Doing Business Across Flashcard
If the company decides to produce goods abroad and do it alone, it would need the government’s intervention.
The US government would have to play a pivotal role in fostering good relations with the foreign country. Without such good relationship, it would be almost impossible for Homegrown to carry out business internationally. The government would also be of essence in representing the company in various Trade Unions. In the exportation of raw materials to and from the foreign company and the company may in one way or the other be affected by government legislations.The government’s policy on taxation can favorably or adversely affect its operations. The company would require the government to offer subsidies that would curb its operating costs.
This would in turn enable it to charge low prices for its products without making losses. As a result, the firm would be able to withstand competition from other firms that would be selling their products at higher prices. The media would be very instrumental in marketing Homegrown’s products.Awareness one the product’s quality and utility would be advertised in televisions and printed media.
The company would also sponsor certain social activities like games whereby the company’s name should be used in the sportswear. Thirdly, the company shall use free samples aimed at attracting customers into using its products. The management has also researched and found out that electronic commerce shall be very instrumental in marketing its products. This is a more reliable method as it reaches a wider people network.
The other programs that the company would employ are; e-books, promotion coverage, road shows, etc. The company would also use the yellow pages to market its goods. In carrying out marketing, it is important to understand certain cultural issues that would come into play. Different cross-cultural factors may adversely affect the would be outcomes of international business. It is therefore inevitable for management to fully understand them while carrying out the marketing process.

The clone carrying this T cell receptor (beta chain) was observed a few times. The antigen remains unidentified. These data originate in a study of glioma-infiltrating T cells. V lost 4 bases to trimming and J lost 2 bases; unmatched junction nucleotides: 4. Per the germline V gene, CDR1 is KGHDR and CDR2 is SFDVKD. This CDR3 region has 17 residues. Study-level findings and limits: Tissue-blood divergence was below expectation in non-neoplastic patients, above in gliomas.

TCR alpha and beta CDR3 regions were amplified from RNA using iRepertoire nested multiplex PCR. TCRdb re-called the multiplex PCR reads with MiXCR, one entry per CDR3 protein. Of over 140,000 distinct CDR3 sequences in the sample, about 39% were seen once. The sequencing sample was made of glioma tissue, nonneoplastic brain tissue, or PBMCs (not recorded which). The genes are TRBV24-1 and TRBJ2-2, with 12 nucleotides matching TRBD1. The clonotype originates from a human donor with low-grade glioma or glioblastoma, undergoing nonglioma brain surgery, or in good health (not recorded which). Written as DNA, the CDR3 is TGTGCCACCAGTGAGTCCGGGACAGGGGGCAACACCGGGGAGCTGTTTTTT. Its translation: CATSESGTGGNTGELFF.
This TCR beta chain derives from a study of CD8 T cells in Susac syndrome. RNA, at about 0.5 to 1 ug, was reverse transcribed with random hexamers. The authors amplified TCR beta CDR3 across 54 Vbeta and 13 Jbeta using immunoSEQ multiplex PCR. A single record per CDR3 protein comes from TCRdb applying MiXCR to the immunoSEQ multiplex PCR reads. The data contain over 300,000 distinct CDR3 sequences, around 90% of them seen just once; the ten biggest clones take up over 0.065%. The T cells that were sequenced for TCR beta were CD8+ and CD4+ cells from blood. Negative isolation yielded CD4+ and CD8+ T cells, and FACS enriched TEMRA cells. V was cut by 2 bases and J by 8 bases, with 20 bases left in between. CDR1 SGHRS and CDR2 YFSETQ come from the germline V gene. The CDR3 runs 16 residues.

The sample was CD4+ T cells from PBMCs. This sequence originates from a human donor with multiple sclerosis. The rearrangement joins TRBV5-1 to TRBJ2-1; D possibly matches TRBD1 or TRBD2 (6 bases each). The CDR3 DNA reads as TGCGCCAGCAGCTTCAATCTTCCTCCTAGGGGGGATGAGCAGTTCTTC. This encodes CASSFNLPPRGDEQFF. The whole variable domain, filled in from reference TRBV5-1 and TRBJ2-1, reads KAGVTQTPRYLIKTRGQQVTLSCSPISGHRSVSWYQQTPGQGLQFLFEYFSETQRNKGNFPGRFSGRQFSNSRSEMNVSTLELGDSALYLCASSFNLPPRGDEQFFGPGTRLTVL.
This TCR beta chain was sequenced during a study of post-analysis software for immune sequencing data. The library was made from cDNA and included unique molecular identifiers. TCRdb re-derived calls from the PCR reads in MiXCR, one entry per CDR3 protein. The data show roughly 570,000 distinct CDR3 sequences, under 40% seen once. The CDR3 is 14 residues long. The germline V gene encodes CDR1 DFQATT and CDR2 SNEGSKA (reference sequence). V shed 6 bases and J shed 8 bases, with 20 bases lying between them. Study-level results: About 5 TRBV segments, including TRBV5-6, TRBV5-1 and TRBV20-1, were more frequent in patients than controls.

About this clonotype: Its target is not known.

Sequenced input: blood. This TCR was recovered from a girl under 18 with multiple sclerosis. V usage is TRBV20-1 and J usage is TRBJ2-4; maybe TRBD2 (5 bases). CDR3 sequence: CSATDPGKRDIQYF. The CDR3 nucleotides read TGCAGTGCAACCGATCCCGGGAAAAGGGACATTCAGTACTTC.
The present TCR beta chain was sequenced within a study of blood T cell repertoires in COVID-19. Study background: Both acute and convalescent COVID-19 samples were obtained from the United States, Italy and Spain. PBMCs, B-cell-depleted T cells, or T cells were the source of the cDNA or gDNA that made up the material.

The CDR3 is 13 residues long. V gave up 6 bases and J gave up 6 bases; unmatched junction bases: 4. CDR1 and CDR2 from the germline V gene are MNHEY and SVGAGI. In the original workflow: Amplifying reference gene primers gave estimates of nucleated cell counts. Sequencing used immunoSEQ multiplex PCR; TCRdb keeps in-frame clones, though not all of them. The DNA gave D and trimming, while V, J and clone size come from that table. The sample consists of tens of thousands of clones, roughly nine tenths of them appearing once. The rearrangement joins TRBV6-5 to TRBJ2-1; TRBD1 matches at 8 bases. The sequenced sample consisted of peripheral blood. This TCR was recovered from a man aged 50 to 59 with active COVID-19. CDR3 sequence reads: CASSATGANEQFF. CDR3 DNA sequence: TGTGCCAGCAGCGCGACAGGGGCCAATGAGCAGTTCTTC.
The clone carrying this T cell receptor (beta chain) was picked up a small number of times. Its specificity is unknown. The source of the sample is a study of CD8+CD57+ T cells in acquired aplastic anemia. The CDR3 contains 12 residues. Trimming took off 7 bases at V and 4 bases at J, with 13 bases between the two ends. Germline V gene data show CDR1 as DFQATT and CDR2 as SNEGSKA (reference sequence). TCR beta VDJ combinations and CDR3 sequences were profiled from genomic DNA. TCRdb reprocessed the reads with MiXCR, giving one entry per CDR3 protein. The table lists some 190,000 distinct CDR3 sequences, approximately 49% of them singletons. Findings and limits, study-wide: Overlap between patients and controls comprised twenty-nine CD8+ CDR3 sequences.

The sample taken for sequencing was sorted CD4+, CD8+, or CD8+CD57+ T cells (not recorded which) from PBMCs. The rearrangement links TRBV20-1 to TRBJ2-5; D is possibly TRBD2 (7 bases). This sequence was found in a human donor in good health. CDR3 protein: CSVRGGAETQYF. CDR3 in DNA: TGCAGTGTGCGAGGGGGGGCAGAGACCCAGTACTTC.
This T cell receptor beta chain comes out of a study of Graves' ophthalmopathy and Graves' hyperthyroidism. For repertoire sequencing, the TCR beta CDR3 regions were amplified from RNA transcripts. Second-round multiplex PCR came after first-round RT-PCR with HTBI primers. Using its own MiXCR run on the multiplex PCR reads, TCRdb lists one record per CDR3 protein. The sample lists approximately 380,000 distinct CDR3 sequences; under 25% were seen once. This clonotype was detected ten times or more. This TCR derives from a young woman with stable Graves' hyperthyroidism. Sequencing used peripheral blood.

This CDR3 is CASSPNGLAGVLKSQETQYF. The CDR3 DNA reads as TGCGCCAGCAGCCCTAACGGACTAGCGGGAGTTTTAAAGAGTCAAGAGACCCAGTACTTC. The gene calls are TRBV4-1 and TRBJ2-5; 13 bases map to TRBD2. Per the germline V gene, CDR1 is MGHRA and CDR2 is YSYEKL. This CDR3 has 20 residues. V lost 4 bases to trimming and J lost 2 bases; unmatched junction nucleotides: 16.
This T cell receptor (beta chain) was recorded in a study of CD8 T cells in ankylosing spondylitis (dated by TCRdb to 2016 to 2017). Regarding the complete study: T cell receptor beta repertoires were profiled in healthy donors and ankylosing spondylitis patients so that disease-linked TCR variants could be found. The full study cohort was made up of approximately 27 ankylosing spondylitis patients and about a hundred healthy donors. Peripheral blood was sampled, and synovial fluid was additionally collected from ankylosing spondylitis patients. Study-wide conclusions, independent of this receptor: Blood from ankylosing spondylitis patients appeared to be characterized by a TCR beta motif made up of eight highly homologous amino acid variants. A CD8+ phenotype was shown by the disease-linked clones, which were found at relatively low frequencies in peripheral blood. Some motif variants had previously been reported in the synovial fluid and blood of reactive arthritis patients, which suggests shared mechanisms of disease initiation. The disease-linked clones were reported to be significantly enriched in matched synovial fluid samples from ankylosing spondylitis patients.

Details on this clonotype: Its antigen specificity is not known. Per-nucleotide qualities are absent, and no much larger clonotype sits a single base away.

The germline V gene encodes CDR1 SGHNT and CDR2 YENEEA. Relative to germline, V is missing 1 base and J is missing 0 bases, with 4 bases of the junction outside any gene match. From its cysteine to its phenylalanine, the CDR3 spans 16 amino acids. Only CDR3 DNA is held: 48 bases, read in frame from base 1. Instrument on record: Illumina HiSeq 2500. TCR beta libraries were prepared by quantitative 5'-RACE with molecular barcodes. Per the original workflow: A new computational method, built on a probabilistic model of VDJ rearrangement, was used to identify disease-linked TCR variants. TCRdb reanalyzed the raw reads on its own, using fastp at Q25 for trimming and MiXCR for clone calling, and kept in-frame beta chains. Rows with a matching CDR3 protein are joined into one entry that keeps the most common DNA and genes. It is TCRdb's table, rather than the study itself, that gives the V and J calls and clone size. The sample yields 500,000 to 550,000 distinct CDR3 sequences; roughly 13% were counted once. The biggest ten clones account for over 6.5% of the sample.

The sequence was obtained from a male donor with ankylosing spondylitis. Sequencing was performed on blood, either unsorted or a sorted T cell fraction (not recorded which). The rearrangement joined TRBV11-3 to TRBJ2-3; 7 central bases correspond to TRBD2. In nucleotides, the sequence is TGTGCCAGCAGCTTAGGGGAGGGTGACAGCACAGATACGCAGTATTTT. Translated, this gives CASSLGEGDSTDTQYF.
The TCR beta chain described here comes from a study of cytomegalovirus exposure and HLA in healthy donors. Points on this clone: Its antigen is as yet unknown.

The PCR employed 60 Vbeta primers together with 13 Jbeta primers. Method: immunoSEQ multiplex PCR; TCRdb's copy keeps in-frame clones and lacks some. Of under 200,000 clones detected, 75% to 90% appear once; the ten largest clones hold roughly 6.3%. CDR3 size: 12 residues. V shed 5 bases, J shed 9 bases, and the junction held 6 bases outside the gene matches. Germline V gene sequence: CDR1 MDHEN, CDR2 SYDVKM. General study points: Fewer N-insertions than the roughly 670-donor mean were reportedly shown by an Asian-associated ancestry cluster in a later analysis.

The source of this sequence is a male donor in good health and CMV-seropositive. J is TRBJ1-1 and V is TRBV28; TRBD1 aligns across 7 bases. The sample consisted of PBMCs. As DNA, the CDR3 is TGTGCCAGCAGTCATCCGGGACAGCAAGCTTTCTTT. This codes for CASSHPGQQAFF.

In the US for instance, packaging is highly regarded. It is synonymous to quality.This is not the case with the Asian countries where the focus is on the product itself. The company should also understand and appreciate the different communication styles and beliefs of people in different geographical places. In the US for instance, price bargaining are very common, a culture that is not common with the European and Asian countries. It is therefore important to consider this factor in product pricing.
The company should also consider whether or not to make their products unique from the design used by other companies in the same industry.This is because, unlike in the US where product uniqueness is highly regarded, in other areas the culture practiced is that of group fitting. The company should therefore adapt similar production techniques similar to those existing in that market. The price at which the products would be charged will depend on the prevailing economic conditions. The inflation rate in the economy has an effect on prices.
During high inflation rates, the price of raw materials is high. During these periods, the company would charge high prices for its products to counter inflation.Consequently, the company would charge low prices for its products in times of declining interest rates as the prices of raw materials would be low. Another factor that would influence the price to be charged is the consumer’s purchasing power. This means that changes in the spending income at both micro and macro levels would affect production and demand. Demand would then affect prices to be charged.
The taxation policy of any given Nation also affects what the company would charge for its products.If the economy is characterized by high taxes, then Homegrown would have to charge highly for its products to compensate it from these high statutory deductions.REFERENCESBeth V. Yarbrough, Robert M Yarbrough, The World Economy: Trade and Finance, South Western College Publishers, 2002 Ernest Gundling, Working Globesmart: 12 people skills for Doing Business Across Borders, Davis Black Publishers, 2003. Justin J Camp, Venture Capital Due Diligence: A guide to making smart Investment choices and increasing your portfolio returns, Wiley 2002